When deciding what cancer therapy a patient needs, a pathologist usually analyzes organs and tissues under a microscope, but two independent pathologists agree with each other for only one out of every three diagnoses, according to the study. “We observed a relatively high user dependent variation despite the fact that the pathologists were excellently trained experts in the field,” Dr. Lukas Kenner, one of the chief investigators in the study, wrote to DOTmed News.
The software — Histoquest 4.0 — is not intended to replace pathologists but instead act as a supplemental technology to improve the reliability of the diagnosis.
For the study, the scientists analyzed 30 liver cell carcinomas with the software on the TissueFAXs imaging system and assigned them to either “negative” or “highly positive” categories. The software uses algorithms and highly sensitive digital photography, which makes it better able to show the matrix of cells and the cell nucleus compared to the human eye, with a microscope.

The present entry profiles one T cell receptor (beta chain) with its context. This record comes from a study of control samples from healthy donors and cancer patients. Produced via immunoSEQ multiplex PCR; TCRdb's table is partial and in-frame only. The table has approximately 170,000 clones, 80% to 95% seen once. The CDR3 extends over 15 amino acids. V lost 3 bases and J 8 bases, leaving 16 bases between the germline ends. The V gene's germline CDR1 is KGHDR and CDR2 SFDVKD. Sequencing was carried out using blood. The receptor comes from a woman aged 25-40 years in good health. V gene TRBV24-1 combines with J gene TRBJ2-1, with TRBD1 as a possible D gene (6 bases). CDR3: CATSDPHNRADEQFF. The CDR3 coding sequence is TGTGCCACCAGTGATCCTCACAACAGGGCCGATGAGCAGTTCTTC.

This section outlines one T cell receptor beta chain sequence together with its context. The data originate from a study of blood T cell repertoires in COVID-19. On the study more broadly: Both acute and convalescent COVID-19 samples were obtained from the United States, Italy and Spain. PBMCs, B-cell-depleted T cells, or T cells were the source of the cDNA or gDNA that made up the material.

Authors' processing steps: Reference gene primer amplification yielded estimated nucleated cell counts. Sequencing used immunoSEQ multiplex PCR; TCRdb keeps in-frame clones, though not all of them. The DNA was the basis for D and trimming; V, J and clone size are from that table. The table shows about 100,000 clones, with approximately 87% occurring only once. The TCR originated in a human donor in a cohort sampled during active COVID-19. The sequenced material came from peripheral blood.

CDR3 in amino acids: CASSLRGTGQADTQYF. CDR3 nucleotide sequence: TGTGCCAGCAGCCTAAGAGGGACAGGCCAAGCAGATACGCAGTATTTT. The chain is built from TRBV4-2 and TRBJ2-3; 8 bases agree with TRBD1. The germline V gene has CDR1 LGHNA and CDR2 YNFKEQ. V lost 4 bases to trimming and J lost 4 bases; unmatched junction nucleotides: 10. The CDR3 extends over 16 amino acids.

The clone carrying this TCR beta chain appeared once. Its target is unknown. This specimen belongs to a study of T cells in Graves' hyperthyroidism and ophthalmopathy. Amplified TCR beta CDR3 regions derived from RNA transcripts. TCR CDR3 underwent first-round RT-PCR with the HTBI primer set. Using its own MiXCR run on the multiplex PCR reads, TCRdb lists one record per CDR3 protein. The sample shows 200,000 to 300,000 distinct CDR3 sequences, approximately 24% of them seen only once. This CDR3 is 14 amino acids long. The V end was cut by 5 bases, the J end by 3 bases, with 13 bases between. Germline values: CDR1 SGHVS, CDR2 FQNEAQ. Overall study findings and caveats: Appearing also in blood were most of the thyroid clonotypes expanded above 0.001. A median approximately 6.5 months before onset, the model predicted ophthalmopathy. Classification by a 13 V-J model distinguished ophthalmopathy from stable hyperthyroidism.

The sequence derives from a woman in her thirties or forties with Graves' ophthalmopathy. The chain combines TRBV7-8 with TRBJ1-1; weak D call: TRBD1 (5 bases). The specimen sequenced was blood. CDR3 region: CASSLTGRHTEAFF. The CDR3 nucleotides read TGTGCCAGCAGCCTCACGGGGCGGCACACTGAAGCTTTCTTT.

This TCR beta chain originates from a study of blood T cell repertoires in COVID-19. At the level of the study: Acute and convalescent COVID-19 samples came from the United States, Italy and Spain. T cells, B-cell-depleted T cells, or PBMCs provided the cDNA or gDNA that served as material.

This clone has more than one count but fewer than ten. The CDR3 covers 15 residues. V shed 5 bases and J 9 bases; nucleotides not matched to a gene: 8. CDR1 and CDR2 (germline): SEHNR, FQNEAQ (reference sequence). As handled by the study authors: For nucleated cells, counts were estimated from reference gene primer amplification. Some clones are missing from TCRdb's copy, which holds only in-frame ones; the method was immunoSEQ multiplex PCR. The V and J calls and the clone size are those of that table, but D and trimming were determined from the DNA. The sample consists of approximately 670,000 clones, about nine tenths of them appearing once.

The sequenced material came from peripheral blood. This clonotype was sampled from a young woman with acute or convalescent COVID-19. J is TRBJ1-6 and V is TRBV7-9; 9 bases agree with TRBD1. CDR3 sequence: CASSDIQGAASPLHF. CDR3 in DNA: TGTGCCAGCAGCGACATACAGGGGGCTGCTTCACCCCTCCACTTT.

“We believe that this improvement in accuracy of diagnosis can be used to improve treatment decisions and even more importantly avoid treatment cycles with drugs that are inadequate,” wrote Kenner. “Thereby, the patients will receive as first choice the best suitable drug, and the tumor or disease has much less time and chance to escape.”
He thinks that this software will be revolutionary for personalized medicine for cancer and will benefit from the growing number of specific drugs that can target single molecules.
“This new generation of drugs frequently targets proteins involved in molecular mechanisms such as cell cycle, immune receptors or growth factor receptors and is highly effective when used properly, and provided the target molecule is expressed by tumor or tumor stromal cells,” said Kenner.
The information that the software provides on a “cell to cell basis” is needed in order to design the individual combination of drugs to cover the whole range of a tumor specific transformation, he said.